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I fear that when we own and run such old cars, it is incumbent on us to maintain them properly. 


"Motorists" used to be exhorted to check their tyre pressures every time they went out, to check the fluids weekly and grease the suspension every few months.    Modern cars are not only a light year more reliable, but they check themselves!     I have a slightly less that perfectly sealing tyre on one wheel of my modern, and every few months it tells me - low pressure!     In fact, the pressure is less than 5 psi lower than ideal, and it gets pumped up.


We cannot let that extraordinary reliability make us forget that our cars are from that previous era.  As you say, yours was a clutch fluid leak, not brakes, which could be rather more embarrassing.   A quick check under the bonnet and a critical look at the tyres should be a rule before each trip, IMHO.   I really don't think that this was a sudden failure, instead one that you would have noted on a journey and taken the right action, even if it stranded you, but regular checks can reveal a problem long before it become critical.



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I agree wirh everything you say John and I do check my fluids regularly, just not every trip. In this case the check had been something like a week earlier with as normal no issue - and only a short 3 mile journey to work and back in between the check and the longer journey. The difference here was that I had just completed that long journey, I would think whilst only doing short journeys the clutch doesn't get cycled that many times, then go on the long one it does.


What worries me is that it seams weekly check is not enough. I guess a small weep might have been noticeable under the gaiter if I had checked there. But I wouldn't normally check there. If I had checked whilst parked up at the inlaws I might have spotted something. But this was for me a sudden failure, repeated checks of a full cylinder, then empty less than 400miles and 1 week after the last full check.


So I'm treating it as a bit of a near miss, how can I reduce the risk without impacting my enjoyment of the car!

Hence the idea of fitting a switch to the brake master cylinder - at least would be able to bring the car to a halt before a complete failure then. Not worried about the clutch as worst thing then is that it leaves me stranded.

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Well thanks all for the comments.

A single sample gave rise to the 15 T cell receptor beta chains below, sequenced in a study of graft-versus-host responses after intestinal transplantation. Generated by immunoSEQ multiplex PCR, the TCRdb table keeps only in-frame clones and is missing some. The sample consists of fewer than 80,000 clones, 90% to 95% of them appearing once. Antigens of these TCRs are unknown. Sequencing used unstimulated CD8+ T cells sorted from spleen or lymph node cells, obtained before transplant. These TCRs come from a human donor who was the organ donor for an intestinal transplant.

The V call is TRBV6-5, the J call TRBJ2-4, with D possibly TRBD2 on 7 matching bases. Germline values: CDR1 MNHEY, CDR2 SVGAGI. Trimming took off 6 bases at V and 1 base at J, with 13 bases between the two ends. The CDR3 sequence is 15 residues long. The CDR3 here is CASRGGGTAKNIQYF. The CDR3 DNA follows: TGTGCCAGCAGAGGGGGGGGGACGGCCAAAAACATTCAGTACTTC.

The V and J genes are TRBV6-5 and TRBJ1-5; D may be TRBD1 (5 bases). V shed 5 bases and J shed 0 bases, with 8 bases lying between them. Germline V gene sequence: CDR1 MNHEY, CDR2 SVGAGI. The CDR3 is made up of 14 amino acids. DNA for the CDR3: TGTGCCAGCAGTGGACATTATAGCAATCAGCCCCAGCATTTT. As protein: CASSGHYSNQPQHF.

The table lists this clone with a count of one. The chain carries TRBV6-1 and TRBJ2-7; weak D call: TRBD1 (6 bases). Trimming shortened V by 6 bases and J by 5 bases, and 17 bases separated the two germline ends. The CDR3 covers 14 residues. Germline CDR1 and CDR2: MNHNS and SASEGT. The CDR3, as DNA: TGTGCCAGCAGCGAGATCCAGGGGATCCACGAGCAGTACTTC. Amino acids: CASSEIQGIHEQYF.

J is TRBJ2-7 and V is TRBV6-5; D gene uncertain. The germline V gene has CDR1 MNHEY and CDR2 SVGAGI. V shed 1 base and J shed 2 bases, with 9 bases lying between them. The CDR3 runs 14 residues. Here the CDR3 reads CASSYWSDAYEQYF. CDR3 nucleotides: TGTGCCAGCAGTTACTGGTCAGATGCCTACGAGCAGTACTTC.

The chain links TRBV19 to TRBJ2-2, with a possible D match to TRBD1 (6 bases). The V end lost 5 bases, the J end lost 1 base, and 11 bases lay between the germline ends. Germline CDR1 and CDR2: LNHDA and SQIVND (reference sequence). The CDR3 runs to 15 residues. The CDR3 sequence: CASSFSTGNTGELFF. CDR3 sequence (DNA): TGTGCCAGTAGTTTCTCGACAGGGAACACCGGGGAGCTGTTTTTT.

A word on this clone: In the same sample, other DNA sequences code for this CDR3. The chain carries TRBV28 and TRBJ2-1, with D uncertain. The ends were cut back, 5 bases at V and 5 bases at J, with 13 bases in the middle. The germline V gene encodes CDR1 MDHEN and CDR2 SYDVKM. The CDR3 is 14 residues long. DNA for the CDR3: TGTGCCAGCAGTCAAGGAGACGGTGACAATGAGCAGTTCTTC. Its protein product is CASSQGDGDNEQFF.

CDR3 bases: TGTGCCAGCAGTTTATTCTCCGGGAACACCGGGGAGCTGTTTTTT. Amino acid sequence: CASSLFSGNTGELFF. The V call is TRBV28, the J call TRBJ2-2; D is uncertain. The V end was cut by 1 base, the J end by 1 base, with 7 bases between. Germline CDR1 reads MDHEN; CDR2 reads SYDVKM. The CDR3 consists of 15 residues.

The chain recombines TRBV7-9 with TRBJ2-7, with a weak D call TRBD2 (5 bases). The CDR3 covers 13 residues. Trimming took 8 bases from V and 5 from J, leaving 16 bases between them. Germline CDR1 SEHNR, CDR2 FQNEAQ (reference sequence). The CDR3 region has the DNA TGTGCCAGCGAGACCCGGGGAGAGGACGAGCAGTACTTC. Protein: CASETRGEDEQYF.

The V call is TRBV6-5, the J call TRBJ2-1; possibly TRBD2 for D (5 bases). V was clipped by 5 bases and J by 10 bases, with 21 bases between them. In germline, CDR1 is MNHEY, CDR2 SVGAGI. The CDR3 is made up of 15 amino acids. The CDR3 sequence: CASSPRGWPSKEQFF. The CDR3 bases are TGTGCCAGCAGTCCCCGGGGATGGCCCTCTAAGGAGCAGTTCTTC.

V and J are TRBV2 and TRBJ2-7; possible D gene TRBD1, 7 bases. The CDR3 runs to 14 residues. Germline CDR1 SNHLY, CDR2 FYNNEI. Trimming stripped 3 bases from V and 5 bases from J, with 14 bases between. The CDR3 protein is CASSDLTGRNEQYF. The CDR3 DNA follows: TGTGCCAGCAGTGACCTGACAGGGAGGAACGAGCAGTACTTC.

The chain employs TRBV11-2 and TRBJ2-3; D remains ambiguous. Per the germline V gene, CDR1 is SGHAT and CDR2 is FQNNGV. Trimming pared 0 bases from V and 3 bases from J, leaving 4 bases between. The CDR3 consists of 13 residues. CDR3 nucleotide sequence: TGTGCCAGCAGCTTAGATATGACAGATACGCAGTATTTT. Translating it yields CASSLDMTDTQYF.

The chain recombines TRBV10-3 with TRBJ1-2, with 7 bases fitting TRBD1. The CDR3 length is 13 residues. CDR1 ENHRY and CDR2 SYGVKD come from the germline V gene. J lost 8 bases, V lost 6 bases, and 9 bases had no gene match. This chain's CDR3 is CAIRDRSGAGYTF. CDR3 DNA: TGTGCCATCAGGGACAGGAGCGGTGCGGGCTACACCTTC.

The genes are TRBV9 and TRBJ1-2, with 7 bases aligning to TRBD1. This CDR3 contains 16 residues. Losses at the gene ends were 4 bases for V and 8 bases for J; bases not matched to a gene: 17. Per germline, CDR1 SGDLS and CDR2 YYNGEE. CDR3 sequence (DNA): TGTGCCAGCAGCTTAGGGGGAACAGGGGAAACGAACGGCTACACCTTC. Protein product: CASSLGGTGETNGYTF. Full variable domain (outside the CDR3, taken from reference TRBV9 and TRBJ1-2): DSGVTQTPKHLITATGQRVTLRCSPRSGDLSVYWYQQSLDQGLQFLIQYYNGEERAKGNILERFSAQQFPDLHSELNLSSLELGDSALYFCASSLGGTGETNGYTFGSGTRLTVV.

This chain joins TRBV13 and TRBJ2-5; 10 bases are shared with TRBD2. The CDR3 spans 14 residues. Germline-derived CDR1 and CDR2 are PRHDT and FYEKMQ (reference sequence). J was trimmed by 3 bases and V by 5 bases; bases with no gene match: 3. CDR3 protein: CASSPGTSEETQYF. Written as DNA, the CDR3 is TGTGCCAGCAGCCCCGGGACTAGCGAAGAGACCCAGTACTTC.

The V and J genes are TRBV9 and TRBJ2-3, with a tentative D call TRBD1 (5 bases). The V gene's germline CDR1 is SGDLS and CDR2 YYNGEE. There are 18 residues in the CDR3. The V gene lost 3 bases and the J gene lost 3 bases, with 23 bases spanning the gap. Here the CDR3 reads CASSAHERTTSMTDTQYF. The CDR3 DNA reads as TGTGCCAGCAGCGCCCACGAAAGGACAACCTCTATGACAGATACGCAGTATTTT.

I've thought it through and concluded that my clutch hydraulics must have an issue - probably the bore of the old master cylinder deteriorating the seal, so hopefully the new cylinder has sorted that. Whereas my brake master cylinder hasn't needed topping up in the 16 years I've owned the car. So I think the brakes are fairly low risk. Based on that have decided not to go with the complicated circuit originally considered.

I had already ordered the float switch and buzzer as a test so thought i'd take a look and see if its worth instslling something or not.

Turns up, installing a simple buzzer based alarm is very simple. Float switch fits really easily into spare master cylinder cap, power comes from the green cable connected to the windscreenwiper switch straight to the buzzer, through the bulkhead to the new float switch on he brake cylinder and then to earth next to the wiper motor.

So my little safety improvement is now installed. Probably not really needed, but just a little extra protection. I'll still check the fluid levels though.

I'm taking the GT6 to LeMans so gives me more confidence that the brakes will keep me safe!




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If you have not needed a top up in 16years I hope you have changed the fluid, two years is the max life

or you will have more moisture in the reservoir than fluid,


in the old days many manufacturers linked a simple cap switch to operate the interior lamp


No one read the handbooks and could not work out why the int light kept flashing on bumpy roads



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Yes brake fluid has been changed - usually because of other things needed doing. Although must admit, maybe claiming never topped up might be a slight exageration, certainly can't remember having to do it when checking though.


But ... Now i'm not too sure about my "safety" mod.

I knew i was getting rid of the little breather hole in the middle of the cap. But thought the need for the brake cylinder to breath would be minimal, with very little actual movement of fluid when you press the brakes. Also, likelyhood of the cap being sealed well enough to allow vacuum to be pulled seams unlikely.


But I did a little searching online and found some info where a different type of cap could get its breather blocked and result in erratic brakes. The main requirement for breathing according to this article being expansion of the fluid as it gets hot.


Seeing as its brakes, and not wanting to take any risks, i'm now going to reverse the mod and put the old cap back on. At least until I can confirm whether this is an issue or not.

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The level changes as you apply the brakes, pop the cap press pedal, should see some level movement as you press


also if its sealed as the air in the resv.heats it expands and will pressure the brake line probably more than fluid growth

Keep the breather